This week, the Lancet publishes a series of three papers on diseases that are ‘zoonotic’, that is, infections shared by people and other animals. As William Keresh of EcoHealth Alliance (New York) and his colleagues explain in the first paper, Ecology of zoonoses: natural and unnatural histories, the sharing of pathogenic organisms by people and wild and domesticated animals is a natural biological phenomenon that, ‘with present anthropogenic trends’ and without similarly integrated disease prevention and control responses, presents a clear and present danger to humanity.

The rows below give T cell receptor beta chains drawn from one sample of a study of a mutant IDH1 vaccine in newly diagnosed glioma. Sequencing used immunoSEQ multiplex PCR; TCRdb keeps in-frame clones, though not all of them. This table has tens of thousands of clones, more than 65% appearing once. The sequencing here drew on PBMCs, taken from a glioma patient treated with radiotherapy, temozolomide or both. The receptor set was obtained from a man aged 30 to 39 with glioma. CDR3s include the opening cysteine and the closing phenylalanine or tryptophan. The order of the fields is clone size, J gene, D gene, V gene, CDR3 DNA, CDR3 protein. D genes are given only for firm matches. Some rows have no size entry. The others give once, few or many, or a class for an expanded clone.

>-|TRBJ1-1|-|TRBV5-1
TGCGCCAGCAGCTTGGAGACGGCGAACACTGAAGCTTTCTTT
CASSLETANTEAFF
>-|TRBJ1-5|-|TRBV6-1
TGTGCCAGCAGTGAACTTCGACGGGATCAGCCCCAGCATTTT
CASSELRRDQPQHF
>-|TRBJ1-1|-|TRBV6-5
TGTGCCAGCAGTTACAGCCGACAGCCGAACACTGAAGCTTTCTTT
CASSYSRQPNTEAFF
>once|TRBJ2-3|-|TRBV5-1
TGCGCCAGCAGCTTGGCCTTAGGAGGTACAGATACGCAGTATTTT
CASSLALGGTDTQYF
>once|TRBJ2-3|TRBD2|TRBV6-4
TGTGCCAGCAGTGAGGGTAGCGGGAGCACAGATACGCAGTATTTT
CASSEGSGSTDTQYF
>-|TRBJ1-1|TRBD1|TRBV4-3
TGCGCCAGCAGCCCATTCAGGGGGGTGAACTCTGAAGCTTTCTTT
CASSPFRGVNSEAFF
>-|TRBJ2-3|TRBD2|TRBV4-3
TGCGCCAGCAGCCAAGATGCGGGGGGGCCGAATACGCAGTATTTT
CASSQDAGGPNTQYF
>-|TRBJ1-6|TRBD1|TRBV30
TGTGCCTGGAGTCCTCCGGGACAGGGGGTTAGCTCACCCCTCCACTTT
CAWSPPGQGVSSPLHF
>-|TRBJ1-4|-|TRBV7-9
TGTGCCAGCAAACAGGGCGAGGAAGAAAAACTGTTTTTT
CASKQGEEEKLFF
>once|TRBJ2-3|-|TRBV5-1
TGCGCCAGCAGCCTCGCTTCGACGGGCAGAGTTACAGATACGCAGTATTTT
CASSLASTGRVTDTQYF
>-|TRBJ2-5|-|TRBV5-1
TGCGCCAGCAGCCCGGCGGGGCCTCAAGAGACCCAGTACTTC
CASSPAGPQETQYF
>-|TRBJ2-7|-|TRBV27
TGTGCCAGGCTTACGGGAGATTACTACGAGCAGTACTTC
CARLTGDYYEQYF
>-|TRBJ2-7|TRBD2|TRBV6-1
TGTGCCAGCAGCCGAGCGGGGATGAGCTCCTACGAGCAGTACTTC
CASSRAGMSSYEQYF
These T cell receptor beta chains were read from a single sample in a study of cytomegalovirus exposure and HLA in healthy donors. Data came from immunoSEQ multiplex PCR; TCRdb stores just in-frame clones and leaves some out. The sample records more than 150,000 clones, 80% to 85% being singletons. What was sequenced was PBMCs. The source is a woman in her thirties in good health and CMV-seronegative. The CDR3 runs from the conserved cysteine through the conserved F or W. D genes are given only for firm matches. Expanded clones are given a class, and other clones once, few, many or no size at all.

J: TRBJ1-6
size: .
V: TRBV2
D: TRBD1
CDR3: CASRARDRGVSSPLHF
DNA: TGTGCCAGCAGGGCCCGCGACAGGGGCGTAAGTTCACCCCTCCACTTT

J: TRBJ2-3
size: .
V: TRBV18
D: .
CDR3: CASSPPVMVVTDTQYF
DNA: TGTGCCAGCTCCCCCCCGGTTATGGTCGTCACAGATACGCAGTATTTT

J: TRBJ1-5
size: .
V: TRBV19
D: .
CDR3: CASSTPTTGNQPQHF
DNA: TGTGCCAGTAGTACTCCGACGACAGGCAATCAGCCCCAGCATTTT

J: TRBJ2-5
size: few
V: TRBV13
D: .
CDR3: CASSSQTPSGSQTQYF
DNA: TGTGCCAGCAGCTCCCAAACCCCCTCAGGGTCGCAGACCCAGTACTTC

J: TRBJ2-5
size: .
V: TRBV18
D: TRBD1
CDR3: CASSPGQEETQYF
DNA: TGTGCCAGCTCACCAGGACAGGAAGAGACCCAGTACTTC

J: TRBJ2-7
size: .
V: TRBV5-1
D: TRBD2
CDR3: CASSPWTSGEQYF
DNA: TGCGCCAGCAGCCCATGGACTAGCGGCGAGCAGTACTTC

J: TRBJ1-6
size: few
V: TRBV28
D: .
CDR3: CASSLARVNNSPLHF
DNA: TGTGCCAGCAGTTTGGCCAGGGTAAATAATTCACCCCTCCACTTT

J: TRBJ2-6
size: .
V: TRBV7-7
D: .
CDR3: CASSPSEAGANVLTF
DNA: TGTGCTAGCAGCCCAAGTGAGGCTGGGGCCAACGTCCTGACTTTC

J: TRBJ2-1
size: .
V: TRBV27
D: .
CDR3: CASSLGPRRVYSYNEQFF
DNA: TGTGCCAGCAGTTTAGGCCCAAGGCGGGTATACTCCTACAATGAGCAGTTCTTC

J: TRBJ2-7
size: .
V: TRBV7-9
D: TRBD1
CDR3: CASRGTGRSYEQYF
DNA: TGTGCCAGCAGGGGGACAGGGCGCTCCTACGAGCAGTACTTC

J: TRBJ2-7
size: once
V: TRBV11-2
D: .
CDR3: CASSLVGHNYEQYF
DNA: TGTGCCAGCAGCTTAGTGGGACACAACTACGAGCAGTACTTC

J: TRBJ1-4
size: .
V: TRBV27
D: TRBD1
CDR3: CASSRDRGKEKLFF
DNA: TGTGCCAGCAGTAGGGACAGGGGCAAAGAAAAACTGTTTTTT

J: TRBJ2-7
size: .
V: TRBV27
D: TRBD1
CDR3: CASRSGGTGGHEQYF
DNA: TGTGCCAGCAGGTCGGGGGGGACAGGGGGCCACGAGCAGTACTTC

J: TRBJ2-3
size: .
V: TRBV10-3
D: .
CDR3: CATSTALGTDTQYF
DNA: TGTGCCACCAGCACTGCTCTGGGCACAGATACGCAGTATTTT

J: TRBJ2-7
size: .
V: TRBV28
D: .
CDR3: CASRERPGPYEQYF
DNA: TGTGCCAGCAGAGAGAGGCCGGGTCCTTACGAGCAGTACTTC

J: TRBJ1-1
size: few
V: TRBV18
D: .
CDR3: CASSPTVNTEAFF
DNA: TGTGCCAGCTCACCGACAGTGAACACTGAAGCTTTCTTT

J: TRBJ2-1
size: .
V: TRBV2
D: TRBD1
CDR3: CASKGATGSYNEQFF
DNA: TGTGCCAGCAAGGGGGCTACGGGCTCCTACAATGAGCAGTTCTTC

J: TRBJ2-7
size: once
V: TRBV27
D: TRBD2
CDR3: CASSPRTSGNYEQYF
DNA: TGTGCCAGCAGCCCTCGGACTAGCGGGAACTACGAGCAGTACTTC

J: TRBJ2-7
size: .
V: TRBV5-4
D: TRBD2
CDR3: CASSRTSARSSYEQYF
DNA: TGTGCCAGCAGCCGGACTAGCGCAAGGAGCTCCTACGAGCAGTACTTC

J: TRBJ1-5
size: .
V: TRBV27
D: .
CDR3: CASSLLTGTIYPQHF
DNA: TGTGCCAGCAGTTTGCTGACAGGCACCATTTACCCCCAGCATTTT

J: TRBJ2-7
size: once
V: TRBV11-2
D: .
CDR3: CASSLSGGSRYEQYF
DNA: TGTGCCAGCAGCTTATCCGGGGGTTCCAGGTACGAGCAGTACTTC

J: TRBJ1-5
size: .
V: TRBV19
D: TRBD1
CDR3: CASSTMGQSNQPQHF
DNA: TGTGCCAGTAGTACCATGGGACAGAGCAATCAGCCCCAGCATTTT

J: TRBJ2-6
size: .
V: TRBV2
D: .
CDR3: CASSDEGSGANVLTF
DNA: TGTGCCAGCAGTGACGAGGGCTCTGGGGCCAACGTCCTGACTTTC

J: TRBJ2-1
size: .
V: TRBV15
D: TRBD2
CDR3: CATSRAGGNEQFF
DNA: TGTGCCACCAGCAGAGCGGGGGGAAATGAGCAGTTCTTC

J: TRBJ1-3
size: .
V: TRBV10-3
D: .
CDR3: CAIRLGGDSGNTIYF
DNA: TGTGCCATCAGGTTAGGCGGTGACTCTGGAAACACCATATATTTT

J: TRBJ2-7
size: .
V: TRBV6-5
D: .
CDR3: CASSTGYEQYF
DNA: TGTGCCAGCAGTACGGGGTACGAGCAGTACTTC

‘More than 60% of human infectious diseases are caused by pathogens shared with wild or domestic animals. Zoonotic disease organisms include those that are endemic in human populations or enzootic in animal populations with frequent cross-species transmission to people.
‘Some of these diseases have only…
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